In amongst the coverage of COVID-19, there have been many references to the seasonal flu, including by Donald Trump. Whilst the two viruses both cause respiratory disease and spread the same way (via small droplets of fluid from the nose and mouth of someone who is sick), there are important distinctions to make between influenza and COVID-19. Not least of all, because our knowledge of the former greatly outweighs that of the latter.
At the time of writing, there have been almost 130,000 confirmed cases of the novel coronavirus, of whom over 69,000 have recovered and more than 5,000 have died. In a typical flu season, the World Health Organization (WHO) estimates that there are about 290,000 to 650,000 respiratory deaths and about 3 to 5 million cases of severe illness.
But these figures alone do not tell the whole story. At a briefing last week, WHO Director-General Tedros Adhanom Ghebreyesus stressed the different mortality rates between the two viruses. “Globally about 3.4 percent of reported COVID-19 cases have died,” Tedros explained. “By comparison, seasonal flu generally kills far fewer than 1 percent of those infected.”
Fatality rates for COVID-19 have varied in studies already. One estimate of a 2.3 percent case fatality in mainland China, the epicenter of the disease, was published in the China CDC Weekly last month. Whereas another study published a few weeks later in the New England Journal of Medicine found that the overall death rate was lower, at around 1.4 percent, using data from over 1,000 patients also in mainland China.
Case fatality rates are expected to fluctuate further as the pandemic progresses, as more mild cases become confirmed. They have also varied significantly amongst different age groups, with older adults hit the hardest. For those 80 and older, one study saw a death-rate of 14.8 percent. However, the overall rate continues to be significantly higher than for seasonal influenza, which is often cited as having a case fatality rate of approximately 0.1 percent.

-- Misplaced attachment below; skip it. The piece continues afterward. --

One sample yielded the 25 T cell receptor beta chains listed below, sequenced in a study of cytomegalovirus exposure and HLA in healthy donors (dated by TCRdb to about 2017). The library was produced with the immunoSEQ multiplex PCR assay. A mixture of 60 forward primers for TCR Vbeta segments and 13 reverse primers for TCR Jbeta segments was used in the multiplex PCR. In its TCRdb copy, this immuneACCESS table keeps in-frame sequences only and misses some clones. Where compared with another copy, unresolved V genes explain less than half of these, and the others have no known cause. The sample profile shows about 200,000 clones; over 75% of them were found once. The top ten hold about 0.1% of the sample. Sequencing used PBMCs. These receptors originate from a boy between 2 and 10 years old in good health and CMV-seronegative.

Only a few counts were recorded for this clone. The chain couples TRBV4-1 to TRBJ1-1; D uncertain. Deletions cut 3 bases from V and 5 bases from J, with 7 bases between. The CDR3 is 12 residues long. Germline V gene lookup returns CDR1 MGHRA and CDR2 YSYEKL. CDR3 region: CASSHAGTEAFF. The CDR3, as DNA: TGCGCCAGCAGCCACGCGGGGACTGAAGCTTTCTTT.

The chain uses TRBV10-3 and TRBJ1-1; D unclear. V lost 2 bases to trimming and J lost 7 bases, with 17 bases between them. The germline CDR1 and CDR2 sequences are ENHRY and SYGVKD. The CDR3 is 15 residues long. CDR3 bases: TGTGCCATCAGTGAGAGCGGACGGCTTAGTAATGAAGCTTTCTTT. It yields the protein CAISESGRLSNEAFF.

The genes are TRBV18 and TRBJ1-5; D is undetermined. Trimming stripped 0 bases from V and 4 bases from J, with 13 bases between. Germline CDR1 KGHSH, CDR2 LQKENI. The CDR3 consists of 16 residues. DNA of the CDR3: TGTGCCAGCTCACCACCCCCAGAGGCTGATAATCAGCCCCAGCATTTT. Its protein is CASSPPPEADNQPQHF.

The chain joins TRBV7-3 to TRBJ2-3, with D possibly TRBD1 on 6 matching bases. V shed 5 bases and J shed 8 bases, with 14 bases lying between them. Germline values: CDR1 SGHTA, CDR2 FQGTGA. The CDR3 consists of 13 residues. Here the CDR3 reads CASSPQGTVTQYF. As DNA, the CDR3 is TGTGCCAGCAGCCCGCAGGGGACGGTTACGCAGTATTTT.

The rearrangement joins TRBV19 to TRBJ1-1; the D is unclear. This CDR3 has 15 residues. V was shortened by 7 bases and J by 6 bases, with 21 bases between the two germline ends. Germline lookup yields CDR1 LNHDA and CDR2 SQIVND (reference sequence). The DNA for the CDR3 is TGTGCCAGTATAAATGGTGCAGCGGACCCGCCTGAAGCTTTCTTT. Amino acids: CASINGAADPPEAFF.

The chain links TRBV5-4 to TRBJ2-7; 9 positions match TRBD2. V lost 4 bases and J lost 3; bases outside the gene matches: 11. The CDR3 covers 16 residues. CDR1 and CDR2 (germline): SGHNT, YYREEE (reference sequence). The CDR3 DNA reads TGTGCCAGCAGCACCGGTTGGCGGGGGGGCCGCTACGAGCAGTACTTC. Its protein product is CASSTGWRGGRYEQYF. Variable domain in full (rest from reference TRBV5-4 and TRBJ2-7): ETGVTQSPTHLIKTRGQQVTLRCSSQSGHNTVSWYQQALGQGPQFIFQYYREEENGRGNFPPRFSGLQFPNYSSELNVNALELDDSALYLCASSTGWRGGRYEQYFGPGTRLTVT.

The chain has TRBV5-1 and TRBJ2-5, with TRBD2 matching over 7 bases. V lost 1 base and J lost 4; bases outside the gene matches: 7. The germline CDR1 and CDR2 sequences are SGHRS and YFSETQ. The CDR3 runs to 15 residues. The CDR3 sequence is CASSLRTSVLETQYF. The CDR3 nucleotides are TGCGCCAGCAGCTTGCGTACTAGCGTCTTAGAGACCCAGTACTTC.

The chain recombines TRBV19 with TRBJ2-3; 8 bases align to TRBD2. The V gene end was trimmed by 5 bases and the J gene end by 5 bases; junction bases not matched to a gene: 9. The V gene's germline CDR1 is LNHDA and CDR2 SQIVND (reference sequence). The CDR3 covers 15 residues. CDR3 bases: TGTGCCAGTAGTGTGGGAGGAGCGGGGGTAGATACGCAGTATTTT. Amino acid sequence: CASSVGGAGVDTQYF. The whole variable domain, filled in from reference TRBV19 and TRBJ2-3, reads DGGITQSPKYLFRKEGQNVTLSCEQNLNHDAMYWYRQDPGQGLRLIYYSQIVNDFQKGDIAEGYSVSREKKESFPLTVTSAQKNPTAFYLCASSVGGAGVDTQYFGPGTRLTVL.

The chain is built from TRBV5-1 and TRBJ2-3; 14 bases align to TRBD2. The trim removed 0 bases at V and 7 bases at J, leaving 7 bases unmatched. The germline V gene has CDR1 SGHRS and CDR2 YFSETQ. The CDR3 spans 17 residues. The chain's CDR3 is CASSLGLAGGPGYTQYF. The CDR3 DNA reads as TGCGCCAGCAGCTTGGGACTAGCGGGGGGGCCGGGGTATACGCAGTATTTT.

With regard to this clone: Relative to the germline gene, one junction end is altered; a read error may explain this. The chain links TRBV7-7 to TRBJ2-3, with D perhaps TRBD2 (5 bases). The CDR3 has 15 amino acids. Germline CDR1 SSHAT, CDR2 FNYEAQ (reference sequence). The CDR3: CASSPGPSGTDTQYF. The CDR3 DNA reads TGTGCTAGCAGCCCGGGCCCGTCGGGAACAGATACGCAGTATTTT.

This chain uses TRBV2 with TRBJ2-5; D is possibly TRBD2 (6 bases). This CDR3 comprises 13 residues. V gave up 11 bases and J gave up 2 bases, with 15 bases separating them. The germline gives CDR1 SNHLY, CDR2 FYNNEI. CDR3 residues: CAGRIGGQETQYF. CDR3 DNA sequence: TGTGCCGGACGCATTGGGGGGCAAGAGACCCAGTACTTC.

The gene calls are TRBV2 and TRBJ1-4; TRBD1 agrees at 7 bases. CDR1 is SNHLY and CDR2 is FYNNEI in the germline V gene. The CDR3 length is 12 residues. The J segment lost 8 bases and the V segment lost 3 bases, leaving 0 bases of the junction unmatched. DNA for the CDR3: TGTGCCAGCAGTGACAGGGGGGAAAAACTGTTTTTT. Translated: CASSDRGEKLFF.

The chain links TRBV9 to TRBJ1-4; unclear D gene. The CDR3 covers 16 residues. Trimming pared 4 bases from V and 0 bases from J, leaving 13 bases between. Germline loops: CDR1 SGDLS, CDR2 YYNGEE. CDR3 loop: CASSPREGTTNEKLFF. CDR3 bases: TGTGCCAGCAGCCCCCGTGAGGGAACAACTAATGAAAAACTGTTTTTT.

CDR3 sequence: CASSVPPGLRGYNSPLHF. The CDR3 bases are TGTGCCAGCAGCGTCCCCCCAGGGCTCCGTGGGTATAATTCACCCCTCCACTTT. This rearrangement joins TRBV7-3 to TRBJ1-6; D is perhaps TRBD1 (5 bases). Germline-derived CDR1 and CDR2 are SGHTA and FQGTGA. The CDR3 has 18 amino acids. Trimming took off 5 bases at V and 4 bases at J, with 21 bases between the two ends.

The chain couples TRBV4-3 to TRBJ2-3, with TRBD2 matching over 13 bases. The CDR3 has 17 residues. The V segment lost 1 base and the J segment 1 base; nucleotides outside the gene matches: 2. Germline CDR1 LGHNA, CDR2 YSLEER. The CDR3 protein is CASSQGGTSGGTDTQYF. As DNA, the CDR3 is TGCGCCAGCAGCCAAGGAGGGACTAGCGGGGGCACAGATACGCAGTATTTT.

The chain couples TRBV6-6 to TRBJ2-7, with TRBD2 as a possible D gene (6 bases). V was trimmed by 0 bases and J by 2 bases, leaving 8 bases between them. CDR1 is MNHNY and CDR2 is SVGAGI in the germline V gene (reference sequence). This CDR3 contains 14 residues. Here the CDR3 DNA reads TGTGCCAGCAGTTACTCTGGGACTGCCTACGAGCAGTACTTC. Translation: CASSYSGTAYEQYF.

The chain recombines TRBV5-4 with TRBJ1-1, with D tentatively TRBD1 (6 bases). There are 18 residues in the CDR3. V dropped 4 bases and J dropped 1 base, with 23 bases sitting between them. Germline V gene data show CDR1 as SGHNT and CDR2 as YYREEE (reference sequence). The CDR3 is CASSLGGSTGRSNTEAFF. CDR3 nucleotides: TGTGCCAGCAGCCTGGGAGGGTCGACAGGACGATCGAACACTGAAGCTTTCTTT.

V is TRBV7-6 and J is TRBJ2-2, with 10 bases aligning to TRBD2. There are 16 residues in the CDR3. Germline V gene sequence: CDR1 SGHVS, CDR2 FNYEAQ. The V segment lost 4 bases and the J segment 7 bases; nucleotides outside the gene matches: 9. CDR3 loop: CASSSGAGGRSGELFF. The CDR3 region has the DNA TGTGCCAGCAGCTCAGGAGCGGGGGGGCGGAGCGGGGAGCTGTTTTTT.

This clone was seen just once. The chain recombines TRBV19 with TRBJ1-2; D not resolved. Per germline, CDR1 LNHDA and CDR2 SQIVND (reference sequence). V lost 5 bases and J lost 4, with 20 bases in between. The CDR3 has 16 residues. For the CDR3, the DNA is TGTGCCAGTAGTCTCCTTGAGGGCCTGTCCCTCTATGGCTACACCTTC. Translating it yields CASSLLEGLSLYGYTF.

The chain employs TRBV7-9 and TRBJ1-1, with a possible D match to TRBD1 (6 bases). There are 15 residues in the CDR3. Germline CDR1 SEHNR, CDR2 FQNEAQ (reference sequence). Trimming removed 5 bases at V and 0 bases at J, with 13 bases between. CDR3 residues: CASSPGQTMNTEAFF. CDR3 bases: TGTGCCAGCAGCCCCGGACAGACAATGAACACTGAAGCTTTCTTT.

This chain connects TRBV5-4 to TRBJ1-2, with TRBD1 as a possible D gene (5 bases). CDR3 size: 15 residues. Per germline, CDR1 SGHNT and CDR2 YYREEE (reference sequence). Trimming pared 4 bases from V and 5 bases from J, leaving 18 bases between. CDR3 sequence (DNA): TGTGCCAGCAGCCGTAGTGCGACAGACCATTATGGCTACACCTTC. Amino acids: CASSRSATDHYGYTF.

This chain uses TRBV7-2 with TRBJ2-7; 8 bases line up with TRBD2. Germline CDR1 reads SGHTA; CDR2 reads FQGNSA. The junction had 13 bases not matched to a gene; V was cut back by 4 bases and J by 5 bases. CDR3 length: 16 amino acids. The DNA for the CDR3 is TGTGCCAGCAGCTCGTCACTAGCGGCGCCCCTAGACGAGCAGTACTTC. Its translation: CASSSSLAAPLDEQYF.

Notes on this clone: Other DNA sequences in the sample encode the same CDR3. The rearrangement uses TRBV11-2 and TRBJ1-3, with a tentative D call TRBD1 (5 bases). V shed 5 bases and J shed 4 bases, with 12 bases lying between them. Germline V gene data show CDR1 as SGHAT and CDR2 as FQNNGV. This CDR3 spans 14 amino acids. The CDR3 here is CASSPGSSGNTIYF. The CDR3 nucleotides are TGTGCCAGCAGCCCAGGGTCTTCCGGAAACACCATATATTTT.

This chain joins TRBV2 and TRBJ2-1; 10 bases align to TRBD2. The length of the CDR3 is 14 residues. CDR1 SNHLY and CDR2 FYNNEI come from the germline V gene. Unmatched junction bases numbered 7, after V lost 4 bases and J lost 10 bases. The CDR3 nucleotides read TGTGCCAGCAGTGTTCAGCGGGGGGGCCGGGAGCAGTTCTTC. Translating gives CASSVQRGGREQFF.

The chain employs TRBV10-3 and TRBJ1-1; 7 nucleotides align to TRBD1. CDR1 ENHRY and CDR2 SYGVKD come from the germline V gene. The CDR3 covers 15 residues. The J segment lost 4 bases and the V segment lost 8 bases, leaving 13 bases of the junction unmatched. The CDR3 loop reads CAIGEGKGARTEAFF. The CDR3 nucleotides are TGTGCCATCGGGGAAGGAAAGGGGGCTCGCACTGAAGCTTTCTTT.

One of the predominant factors for COVID-19 causing more severe disease than seasonal influenza is its novelty and uniqueness. “While many people globally have built up immunity to seasonal flu strains, COVID-19 is a new virus to which no one has immunity,” Tedros said in the briefing.
Immunity can be built from exposure to the disease, including in the form of a vaccine. Flu vaccines are available to help the body safely develop immunity to the disease, and recent studies have indicated its effectiveness, which can vary season to season, is between 40 percent and 60 percent. However, there is currently no vaccine to prevent COVID-19. Globally, around 20 are in development and 80 clinical trials are set to be launched, but until then there is little immunity in the world population against the virus.
How easily the viruses spread is another way in which COVID-19 and seasonal influenza appear to differ. A basic reproduction number, or R0, is a measure scientists use to estimate the average number of people who catch the virus from a single infected person. For the flu, this number is reportedly around 1.3, but in preliminary studies of COVID-19, R0 is estimated between 2 and 3, similar to that of SARS.
As with a lot of information about the novel coronavirus, these numbers are dynamic and can vary by location and other factors. Scientists are also working to understand more about the point at which COVID-19 can be transmitted. Recent reports suggest that it takes on average 5.1 days before symptoms of the disease emerge, but it is currently unknown whether a person can transmit the disease before this time.
In the meantime, for the best protection against COVID-19, you should follow the expert’s advice on preventative measures, such as washing hands thoroughly, covering coughs and sneezes, avoid touching eyes, nose and mouth, and avoid close contact with people who are sick. If you experience a fever, cough, and difficulty breathing, you should seek medical attention and follow the guidelines to self-isolate.